Pakistan approaches Russia


Though the door to Pakistani agricultural products has been closed to Russia since October 1, 2013, following a fresh restrictions imposed by Moscow for not meeting Phytosanitary requirements of the country, Pakistan has finally raised the issue with Moscow.

In a meeting held with stakeholders on Thursday in Islamabad, the ministry of national food security and research has decided to re-approach Russia’s federal service for veterinary and Phytosanitary surveillance (Rosselkhoznadzor), the concerned authority in the foreign country, for lifting the ban which has blocked almost $150-170 million worth market of agricultural products for Pakistan.

The meeting chaired by Sikandar Hyat Khan Bosan, Federal Minister for National Food Security and Research, was also attended by its Secretary Seerat Asghar Jaura, Additional Secretary Iftekhar Ahmed Rao and leading exporters/members of the All Pakistan Fruit and Vegetable Exporters, Importers and Merchants Association (PFVA) led by its chairman Abdul Malik.

Fearing that Pakistan may lose important market for Kinnow during the fast approaching season, the ministry has decided to send another letter to the Russian Quarantine department requesting for lifting temporary restriction. The ministry in its earlier letter sent on October 1 had already requested to the foreign country for lifting the ban assuring it to take necessary steps to comply with all Phytosanitary requirements.

However, the Russian department in a fresh letter (reply) sent on October 22, a copy of which is available with Pakistan Today has shown dissatisfaction over the existing quarantine and control of high pest risks system here. It says “the state authorities who make a decision about the possibility of the release of goods from the territory of Pakistan do not authenticate Phytosanitary certificates issued for products supplied to other countries including the Russian Federation, which casts doubts on the overall effectiveness of Pakistani state Phytosanitary control system.”

According to the letter, the information about the unfavorable temperatures in Delhapur and Chinota for golden potato cyst nematode Globodera Rostocheiensis (Woll) Behrens) can not be taken for the basis because the pest can develop in the South countries with hot climate and in Northern countries such as Poland and Finland, also follows that the golden potato cyst nematode can develop in all areas of cultivation of potato affecting not only the potato but also tomato and other solamanaceous.

It further says: “We consider conducting an examination of ground areas in the region where the lots of contaminated potato were cultivated for the presence of cryst in the soil that keeps viability of the pest during the years. With regard to often usage of seed by Russian civilians of import were potatoes and also potatoes from Pakistan, we request to provide the information about zones that are free from the said golden potato and the measures that are being taken to maintain the status and also about the plant protection works of Pakistan.”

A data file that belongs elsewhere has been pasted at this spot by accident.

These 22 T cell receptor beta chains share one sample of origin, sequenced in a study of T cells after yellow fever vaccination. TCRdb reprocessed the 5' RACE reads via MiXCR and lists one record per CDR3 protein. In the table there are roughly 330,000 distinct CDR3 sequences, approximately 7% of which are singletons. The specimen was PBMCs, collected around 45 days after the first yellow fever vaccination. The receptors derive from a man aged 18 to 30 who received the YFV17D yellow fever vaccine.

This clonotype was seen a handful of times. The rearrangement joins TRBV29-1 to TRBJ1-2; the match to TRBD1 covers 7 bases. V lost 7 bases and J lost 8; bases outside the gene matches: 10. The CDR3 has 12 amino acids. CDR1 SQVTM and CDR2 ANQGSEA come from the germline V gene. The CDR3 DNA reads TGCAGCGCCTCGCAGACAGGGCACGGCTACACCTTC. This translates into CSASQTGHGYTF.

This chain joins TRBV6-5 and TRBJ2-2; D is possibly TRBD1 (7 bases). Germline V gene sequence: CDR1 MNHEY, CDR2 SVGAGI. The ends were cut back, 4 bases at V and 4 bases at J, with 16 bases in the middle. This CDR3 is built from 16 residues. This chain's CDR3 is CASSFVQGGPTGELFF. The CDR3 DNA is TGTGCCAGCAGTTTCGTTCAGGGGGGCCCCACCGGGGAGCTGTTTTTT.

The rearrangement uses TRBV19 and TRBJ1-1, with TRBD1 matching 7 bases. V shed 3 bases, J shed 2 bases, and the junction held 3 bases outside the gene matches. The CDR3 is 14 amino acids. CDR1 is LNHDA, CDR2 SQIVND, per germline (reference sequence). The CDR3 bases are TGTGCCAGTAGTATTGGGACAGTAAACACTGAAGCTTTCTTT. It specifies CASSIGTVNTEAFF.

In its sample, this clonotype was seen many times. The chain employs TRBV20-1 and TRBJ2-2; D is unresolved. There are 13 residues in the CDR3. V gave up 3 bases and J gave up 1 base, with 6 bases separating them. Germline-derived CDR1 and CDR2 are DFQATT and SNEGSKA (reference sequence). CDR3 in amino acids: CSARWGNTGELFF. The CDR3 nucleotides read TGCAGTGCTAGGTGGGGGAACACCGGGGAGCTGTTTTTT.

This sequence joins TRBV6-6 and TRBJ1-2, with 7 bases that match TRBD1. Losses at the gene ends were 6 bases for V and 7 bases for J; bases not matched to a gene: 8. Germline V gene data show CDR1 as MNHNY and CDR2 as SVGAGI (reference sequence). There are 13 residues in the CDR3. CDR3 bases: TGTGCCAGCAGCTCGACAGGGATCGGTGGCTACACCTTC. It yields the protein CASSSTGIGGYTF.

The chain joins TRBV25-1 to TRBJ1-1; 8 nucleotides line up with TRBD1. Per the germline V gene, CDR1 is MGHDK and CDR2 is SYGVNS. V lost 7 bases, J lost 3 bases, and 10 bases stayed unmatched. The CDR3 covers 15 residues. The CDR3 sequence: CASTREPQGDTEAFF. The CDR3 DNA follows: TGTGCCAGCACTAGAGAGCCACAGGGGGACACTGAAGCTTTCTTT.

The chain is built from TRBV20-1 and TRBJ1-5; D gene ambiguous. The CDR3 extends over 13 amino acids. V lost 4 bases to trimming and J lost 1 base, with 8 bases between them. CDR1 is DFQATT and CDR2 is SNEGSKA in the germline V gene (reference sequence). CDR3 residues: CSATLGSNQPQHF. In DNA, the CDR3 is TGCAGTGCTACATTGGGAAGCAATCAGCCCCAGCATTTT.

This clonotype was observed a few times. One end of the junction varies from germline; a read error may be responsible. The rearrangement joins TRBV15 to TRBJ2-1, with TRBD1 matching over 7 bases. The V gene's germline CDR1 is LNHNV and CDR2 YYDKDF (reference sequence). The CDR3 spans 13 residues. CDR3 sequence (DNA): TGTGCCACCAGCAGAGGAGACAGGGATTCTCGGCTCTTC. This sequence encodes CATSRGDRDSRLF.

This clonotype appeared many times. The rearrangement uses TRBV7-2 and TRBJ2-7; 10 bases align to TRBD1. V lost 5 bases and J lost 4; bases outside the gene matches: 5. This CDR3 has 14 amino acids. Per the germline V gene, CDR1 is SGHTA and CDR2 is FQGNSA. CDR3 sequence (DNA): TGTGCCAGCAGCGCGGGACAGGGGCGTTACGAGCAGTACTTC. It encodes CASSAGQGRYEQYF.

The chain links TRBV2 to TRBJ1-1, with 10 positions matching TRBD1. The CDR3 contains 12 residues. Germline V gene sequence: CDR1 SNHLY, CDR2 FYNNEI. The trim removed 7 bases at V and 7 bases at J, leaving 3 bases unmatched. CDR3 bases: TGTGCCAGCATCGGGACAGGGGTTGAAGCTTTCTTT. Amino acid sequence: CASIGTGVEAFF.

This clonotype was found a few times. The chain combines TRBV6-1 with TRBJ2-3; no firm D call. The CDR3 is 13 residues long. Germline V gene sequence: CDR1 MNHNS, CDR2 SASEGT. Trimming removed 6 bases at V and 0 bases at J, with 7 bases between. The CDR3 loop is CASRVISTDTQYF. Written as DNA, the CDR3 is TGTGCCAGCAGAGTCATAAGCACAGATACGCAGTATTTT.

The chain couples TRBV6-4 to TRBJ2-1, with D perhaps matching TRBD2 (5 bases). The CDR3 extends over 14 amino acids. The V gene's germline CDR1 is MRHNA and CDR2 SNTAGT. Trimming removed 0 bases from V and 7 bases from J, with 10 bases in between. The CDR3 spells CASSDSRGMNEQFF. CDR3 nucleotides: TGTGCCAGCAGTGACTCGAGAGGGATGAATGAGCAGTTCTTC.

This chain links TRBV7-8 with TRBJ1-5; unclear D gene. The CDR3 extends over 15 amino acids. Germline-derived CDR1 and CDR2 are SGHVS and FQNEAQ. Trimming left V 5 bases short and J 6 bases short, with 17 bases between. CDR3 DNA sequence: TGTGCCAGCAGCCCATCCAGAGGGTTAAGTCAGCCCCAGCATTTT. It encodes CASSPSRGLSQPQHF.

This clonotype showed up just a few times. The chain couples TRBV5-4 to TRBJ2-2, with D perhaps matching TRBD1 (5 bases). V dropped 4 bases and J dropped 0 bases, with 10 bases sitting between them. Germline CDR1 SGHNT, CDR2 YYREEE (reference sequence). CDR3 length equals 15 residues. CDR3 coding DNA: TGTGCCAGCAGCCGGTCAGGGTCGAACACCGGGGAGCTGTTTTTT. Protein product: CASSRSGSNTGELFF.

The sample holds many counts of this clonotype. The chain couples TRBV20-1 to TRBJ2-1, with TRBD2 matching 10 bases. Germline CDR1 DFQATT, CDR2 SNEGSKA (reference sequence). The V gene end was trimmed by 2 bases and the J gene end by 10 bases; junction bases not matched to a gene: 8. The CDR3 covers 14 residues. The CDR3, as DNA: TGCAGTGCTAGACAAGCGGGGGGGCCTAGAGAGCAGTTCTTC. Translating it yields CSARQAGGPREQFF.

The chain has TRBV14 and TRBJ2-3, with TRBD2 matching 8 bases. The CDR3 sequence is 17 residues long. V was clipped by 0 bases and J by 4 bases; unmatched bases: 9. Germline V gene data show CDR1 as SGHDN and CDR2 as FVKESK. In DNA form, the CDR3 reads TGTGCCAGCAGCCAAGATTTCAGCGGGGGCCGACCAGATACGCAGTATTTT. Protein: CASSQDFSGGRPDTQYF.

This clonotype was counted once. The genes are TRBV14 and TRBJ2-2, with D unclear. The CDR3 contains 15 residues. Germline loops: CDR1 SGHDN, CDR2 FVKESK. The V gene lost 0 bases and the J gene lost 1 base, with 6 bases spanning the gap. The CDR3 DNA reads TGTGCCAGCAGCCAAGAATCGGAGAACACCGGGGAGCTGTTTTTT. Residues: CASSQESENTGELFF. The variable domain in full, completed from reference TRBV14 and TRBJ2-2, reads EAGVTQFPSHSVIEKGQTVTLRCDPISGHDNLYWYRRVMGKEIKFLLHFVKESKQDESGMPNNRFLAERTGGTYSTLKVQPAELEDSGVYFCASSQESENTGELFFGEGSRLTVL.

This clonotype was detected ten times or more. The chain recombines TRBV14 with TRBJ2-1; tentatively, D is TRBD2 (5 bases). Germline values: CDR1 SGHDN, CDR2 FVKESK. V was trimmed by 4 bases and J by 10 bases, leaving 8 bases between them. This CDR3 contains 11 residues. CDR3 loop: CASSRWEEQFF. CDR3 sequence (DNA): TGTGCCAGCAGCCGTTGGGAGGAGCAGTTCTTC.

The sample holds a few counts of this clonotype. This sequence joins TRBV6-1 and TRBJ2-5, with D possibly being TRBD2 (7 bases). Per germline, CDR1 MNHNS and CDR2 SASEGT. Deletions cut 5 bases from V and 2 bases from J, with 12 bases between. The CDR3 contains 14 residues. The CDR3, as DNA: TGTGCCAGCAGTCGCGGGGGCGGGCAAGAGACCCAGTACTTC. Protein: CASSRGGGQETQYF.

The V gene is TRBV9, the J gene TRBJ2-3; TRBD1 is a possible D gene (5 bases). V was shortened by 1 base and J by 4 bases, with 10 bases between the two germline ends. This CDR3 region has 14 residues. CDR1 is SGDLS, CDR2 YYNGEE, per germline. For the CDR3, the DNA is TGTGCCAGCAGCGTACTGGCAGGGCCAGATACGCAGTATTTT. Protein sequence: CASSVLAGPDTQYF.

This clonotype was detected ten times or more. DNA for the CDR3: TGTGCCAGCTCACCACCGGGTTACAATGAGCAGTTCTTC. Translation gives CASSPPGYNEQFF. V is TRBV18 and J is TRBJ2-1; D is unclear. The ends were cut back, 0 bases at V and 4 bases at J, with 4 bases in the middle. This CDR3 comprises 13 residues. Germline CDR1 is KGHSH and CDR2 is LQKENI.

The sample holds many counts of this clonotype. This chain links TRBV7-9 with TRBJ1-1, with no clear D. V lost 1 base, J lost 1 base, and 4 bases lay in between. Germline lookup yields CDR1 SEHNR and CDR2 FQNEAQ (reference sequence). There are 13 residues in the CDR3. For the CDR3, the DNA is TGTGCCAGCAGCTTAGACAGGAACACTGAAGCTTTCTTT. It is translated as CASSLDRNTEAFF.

The Russian side has linked the abolition of fresh restrictions with complete information from the ministry of national food security and research, Pakistan, about the country’s system of state quarantine Phytosanitary control. The information, according to the letter, should be included establishment of Phytosanitary condition of the production exported in Russian federation, the system of inspection and certification of a consignment prepared to ship in Russia, the immutability of production and its Phytosanitary status till the movement of export from Pakistan as well as restrictive measures applicable to manufacturers and exporters who violate the requirements of the Russian legislation.

In reply to this letter, the sources said, the ministry here decided to invite the Russian experts to inspect the facilities and ground areas. The ministry would be sending immediate reply to the fresh letter besides taking others measure to lift the restriction which is feared to cause almost 50 percent decline in the country’s exports of agro-based products. The country’s 35 to 40 percent of Kinnow and 40 to 50 percent potato exports are normally exported to Russia.

According to Waheed Ahmed, spokesman and former chairman of PFVA, the exporters of Kinnow would face huge losses if the restrictions are not lifted immediately as the Kinnow season is only 25 days away. “We have already made required investments and preparation for the fruit’s export during the fast approaching season,” he added. Any delay and negligence on the part of ministry and Pakistani embassy in Russia in the process of lifting the restriction would cause huge losses to the industry affecting thousands of people associated with this sector.


  1. Why can’t they look for other market then Russia.let common people of Pakistan enjoy fresh and quality food.

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